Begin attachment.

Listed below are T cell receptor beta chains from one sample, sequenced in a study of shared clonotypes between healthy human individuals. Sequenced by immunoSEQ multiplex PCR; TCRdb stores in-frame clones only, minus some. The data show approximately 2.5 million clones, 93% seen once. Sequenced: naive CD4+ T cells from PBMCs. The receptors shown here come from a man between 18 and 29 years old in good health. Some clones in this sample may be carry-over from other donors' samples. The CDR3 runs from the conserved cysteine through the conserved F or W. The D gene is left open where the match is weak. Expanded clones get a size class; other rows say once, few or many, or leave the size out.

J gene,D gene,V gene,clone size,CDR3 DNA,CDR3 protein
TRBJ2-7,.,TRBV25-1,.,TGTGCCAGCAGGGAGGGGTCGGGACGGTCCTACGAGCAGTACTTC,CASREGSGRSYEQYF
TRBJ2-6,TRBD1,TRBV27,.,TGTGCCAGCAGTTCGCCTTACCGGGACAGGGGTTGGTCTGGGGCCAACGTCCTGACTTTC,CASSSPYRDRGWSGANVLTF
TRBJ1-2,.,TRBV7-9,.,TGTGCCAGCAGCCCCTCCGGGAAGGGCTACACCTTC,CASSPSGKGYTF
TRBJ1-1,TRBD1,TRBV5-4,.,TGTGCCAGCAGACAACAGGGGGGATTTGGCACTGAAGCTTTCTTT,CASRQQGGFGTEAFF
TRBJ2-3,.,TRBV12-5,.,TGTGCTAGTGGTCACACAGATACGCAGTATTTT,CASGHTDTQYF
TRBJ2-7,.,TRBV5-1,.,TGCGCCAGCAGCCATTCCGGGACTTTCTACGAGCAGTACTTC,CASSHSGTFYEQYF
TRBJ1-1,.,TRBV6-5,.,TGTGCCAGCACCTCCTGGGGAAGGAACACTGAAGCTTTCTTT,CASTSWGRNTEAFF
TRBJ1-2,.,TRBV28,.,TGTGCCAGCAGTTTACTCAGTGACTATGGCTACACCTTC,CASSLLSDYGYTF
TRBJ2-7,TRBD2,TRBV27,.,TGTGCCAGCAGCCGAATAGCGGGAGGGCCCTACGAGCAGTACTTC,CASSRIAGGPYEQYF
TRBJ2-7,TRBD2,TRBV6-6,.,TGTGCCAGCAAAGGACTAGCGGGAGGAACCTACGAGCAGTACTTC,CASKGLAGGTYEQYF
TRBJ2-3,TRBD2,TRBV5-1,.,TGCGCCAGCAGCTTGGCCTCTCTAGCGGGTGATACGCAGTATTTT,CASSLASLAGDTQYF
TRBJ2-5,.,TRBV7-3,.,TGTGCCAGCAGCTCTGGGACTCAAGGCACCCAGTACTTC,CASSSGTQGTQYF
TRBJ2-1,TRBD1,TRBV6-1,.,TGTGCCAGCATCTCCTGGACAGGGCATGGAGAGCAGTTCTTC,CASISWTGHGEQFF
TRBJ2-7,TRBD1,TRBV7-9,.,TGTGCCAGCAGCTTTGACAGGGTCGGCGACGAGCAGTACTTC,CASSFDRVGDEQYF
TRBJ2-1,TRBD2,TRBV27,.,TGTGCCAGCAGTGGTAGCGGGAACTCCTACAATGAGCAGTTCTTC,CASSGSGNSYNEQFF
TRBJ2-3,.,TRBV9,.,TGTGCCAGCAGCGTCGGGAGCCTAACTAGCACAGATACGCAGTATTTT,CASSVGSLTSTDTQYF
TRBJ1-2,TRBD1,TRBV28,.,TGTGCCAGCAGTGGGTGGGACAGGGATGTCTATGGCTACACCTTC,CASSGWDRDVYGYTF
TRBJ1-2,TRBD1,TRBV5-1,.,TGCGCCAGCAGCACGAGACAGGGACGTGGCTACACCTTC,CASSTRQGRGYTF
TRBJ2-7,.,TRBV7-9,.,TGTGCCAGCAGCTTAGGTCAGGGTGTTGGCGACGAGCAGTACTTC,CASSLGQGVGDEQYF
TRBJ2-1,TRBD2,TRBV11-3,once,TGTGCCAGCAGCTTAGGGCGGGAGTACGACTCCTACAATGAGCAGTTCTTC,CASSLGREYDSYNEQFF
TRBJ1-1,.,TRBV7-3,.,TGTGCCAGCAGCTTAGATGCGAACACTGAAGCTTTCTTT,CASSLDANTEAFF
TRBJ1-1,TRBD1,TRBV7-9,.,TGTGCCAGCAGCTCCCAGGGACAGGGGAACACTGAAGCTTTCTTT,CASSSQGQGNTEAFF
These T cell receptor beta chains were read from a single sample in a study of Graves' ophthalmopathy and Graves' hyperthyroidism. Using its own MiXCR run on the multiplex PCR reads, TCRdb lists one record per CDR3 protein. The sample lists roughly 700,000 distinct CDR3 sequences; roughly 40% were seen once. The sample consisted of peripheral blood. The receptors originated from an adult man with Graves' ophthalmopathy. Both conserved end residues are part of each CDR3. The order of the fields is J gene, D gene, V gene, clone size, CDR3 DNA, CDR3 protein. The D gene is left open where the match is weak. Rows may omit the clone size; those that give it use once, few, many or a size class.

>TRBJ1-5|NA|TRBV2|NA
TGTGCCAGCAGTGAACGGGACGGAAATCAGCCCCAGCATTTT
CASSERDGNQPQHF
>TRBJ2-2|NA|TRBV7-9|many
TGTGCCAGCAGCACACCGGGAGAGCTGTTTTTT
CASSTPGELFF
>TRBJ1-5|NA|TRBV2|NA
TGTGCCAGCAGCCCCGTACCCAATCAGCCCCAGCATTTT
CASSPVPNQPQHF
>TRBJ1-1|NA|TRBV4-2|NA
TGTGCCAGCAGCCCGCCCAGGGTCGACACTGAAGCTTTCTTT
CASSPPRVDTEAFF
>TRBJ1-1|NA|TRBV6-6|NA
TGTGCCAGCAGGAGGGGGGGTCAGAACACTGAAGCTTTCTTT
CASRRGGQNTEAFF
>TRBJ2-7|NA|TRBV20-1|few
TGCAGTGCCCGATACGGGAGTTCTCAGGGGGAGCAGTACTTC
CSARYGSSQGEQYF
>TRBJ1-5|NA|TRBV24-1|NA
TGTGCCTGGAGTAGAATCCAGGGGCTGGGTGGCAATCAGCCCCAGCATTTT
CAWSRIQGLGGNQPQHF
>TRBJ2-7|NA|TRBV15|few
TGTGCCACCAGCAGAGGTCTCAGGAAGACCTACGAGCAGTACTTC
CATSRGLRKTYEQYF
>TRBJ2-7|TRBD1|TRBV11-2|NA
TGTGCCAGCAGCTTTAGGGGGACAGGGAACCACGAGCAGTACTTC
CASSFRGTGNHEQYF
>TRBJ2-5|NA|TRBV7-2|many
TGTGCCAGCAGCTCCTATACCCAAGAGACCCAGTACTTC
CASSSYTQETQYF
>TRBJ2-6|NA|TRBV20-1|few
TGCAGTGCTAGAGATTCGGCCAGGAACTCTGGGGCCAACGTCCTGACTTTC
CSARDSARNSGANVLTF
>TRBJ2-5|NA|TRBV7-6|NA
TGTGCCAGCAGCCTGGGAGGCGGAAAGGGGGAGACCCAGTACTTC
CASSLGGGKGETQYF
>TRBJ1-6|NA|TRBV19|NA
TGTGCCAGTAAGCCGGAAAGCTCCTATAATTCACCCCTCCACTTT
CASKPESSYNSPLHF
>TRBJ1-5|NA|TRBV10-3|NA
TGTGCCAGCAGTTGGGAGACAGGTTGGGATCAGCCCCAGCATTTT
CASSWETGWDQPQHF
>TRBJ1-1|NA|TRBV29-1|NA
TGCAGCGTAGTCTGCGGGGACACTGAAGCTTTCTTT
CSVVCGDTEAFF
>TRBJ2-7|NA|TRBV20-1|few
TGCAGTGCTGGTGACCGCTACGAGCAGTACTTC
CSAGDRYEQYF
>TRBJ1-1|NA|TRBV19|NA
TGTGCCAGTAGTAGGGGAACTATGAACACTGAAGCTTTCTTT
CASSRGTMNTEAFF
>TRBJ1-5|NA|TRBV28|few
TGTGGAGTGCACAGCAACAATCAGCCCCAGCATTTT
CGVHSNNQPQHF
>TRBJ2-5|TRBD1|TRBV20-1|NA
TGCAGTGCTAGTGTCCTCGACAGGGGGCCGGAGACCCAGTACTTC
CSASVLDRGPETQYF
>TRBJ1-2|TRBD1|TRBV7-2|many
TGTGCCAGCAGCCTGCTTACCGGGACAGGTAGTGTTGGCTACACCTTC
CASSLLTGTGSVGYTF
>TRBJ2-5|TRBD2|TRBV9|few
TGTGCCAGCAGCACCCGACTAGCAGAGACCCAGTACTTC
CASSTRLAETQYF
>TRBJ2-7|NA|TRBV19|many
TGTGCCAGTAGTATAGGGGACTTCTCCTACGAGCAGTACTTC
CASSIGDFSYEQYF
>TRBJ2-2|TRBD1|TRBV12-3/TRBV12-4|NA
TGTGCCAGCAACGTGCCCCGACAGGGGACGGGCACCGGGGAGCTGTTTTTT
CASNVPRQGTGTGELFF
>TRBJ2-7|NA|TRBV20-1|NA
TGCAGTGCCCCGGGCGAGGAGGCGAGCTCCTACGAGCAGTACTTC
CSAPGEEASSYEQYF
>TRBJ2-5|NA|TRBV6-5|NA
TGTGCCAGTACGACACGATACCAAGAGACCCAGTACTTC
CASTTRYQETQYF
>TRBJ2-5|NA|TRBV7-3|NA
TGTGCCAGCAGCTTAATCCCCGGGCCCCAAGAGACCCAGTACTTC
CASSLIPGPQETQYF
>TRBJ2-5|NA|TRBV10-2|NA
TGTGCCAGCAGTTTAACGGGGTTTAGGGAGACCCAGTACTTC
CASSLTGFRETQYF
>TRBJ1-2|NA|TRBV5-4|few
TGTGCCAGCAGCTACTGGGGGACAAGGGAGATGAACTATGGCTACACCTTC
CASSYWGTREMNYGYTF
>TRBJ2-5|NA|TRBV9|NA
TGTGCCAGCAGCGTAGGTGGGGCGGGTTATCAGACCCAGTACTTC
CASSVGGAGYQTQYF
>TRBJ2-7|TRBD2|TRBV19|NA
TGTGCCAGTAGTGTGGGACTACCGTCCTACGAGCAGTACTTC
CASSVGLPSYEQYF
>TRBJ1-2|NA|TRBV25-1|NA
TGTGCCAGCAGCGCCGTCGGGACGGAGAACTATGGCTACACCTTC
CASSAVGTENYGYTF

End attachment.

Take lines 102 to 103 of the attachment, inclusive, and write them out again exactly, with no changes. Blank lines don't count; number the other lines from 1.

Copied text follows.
TGTGCCAGCAGCTTAATCCCCGGGCCCCAAGAGACCCAGTACTTC
CASSLIPGPQETQYF